2. Registration Required – Manufacturing: In response to questions from persons engaged in the business of gunsmithing, DDTC has found in specific cases that ITAR registration is required because the following activities meet the ordinary, contemporary, common meaning of “manufacturing” and, therefore, constitute “manufacturing” for ITAR purposes:

a) Use of any special tooling or equipment upgrading in order to improve the capability of assembled or repaired firearms;

b) Modifications to a firearm that change round capacity;

c) The production of firearm parts (including, but not limited to, barrels, stocks, cylinders, breech mechanisms, triggers, silencers, or suppressors);

d) The systemized production of ammunition, including the automated loading or reloading of ammunition;

e) The machining or cutting of firearms, e.g., threading of muzzles or muzzle brake installation requiring machining, that results in an enhanced capability;

f) Rechambering firearms through machining, cutting, or drilling;

g) Chambering, cutting, or threading barrel blanks; and

h) Blueprinting firearms by machining the barrel.

Resources for ITAR Issues:

1. Proposed ITAR Revisions to Definitions of Defense Services and Technical Data LINK
2. DDTC 2016 ITAR Registration Guidance Letter LINK
3. Export Control Reform Act of 2016 LINK

Legal Brief ITAR Episode (August 2016):

Attribution: GunCollective.com and Ammoland.com under Creative Commons license.

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October 5th, 2016

Export Control Reform Act Could Benefit Firearms Industry

export control reform act ITAR Department state commerce obama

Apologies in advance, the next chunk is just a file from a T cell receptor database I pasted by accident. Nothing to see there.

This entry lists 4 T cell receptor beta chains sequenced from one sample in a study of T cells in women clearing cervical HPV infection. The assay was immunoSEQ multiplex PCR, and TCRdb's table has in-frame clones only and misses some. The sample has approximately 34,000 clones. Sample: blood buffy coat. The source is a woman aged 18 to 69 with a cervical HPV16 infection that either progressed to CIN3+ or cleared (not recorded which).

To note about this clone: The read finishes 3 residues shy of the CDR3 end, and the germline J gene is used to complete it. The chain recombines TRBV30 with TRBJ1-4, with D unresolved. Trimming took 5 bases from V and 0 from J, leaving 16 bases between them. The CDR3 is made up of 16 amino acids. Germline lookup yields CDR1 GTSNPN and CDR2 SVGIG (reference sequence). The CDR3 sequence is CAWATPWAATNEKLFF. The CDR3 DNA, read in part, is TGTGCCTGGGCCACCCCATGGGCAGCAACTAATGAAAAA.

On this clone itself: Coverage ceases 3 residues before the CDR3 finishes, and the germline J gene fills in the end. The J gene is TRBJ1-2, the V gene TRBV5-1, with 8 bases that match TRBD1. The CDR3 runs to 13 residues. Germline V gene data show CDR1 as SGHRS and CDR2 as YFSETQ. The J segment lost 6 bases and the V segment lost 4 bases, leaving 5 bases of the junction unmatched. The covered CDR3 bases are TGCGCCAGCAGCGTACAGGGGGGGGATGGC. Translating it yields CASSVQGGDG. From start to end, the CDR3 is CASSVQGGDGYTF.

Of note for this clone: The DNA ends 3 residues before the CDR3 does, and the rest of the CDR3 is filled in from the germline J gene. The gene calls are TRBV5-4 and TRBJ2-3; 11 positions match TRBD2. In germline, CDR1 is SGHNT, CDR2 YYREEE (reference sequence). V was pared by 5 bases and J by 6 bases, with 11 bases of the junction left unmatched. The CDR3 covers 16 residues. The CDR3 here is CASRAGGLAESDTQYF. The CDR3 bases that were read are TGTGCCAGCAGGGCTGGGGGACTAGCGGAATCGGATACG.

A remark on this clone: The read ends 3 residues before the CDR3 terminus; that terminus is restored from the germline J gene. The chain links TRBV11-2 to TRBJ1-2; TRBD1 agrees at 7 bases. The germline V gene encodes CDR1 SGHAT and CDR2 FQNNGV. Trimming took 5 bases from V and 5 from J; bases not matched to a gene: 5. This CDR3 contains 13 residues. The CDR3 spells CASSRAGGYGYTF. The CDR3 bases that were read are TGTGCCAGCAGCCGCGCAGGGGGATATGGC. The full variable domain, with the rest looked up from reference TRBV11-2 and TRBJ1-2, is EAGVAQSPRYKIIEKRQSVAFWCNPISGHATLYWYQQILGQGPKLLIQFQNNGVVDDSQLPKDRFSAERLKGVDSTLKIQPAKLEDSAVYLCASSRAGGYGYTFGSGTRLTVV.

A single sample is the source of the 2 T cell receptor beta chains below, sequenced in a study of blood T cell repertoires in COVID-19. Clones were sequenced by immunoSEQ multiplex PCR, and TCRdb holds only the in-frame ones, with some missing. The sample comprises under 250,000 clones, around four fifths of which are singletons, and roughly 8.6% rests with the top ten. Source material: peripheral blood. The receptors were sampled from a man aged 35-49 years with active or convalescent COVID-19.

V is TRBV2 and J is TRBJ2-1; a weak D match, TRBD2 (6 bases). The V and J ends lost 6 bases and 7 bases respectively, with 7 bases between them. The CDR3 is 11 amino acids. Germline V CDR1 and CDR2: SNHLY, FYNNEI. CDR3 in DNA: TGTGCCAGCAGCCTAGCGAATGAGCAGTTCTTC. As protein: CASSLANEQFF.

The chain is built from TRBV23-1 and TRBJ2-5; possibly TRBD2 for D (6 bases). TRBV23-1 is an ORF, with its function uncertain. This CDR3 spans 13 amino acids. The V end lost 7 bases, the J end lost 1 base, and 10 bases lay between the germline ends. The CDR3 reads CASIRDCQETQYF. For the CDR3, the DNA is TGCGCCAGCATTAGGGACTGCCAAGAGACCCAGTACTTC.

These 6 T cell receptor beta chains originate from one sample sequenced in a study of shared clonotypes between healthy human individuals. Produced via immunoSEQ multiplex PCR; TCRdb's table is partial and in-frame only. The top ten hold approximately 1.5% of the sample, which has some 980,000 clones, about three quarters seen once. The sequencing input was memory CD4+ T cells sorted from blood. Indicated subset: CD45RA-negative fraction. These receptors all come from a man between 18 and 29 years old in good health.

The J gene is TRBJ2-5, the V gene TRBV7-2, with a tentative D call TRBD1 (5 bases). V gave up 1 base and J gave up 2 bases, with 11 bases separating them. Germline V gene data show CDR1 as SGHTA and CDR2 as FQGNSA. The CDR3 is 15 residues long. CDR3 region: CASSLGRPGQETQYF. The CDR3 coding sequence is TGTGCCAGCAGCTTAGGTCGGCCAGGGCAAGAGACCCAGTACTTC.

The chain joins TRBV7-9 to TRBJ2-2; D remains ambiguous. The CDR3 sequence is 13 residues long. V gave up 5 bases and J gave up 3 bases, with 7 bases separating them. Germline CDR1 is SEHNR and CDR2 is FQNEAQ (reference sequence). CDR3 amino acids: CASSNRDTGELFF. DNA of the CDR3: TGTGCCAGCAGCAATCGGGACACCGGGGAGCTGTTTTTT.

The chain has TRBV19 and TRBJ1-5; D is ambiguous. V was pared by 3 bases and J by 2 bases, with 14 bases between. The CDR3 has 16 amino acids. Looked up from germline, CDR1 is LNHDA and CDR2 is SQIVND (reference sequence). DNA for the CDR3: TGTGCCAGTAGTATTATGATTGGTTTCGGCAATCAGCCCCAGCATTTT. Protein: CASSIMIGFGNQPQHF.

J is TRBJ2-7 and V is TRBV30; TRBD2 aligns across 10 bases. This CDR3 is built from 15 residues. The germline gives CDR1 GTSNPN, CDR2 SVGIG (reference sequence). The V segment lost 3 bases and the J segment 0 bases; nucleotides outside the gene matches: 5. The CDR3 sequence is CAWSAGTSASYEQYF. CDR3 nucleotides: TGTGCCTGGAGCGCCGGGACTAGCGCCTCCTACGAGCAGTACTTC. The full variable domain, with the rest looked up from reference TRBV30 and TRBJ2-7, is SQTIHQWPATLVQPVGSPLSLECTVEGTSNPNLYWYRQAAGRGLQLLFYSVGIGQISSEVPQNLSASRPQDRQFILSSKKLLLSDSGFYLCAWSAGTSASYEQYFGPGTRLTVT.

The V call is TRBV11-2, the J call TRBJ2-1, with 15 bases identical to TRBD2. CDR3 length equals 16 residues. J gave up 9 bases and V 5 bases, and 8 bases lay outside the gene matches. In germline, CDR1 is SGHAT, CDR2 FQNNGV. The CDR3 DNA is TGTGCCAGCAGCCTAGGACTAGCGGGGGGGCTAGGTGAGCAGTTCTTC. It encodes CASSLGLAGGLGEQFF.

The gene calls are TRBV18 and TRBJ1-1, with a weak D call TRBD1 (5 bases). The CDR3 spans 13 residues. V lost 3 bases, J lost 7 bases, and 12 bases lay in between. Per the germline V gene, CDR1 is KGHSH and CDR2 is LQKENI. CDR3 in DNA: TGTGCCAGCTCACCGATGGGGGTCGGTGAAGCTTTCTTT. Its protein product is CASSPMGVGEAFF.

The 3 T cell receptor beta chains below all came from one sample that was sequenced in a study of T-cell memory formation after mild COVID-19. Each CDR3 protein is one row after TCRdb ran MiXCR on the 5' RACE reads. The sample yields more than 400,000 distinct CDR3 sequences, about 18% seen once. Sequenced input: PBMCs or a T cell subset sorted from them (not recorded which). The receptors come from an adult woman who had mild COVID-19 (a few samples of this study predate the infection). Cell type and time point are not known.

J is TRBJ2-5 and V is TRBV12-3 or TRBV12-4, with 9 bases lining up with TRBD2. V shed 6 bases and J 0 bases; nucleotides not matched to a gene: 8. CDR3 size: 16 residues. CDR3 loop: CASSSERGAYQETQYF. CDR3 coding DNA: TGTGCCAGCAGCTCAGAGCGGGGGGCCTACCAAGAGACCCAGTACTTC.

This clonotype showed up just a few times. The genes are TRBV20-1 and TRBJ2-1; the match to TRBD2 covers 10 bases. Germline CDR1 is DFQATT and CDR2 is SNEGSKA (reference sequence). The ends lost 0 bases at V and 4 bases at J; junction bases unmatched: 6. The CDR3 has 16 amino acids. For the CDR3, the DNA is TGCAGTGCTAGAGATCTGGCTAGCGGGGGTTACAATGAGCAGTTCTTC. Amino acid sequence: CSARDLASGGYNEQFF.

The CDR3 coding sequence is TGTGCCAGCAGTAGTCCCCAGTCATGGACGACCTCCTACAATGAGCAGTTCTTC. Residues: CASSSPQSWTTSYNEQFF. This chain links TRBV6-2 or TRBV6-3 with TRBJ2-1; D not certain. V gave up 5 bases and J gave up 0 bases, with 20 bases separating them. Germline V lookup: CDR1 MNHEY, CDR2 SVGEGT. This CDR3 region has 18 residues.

The National Shooting Sports Foundation (NSSF) hailed the recent bipartisan introduction of the Export Control Reform Act of 2016 in the U.S. House of Representatives, H.R. 6176, as well as the companion Senate bill, S. 3405, and called on Congress to pass this important legislation.

“The Export Control Reform Act of 2016 seeks to complete what the Obama administration itself began by transferring the export licensing and enforcement oversight of sporting and commercial firearms to the Commerce Department from the State Department,” said Lawrence G. Keane, NSSF senior vice president and general counsel. “We would especially like to thank the sponsors: House Majority Whip Steve Scalise (R-La.); Congressmen Henry Cuellar (D-Texas); Tom Marino (R-Penn.); Gene Green (D-Texas); and Steve Stivers (R-Ohio) for their timely bipartisan leadership as well as Senator Steve Daines (R-Mont.) for sponsoring a companion bill in the Senate.”

In August 2009, with the support of the business community including NSS, the Obama administration launched the Export Control Reform (ECR) Initiative. The Initiative’s purpose is to both improve America’s global competitiveness by reducing unnecessary restrictions on exports of commercial items and enhance national security by focusing the State Department’s attention and resources on guarding truly sensitive defense items and technologies. As former Defense Secretary Robert Gates once said, the ECR Initiative’s purpose is “to build a higher fence around a smaller yard.”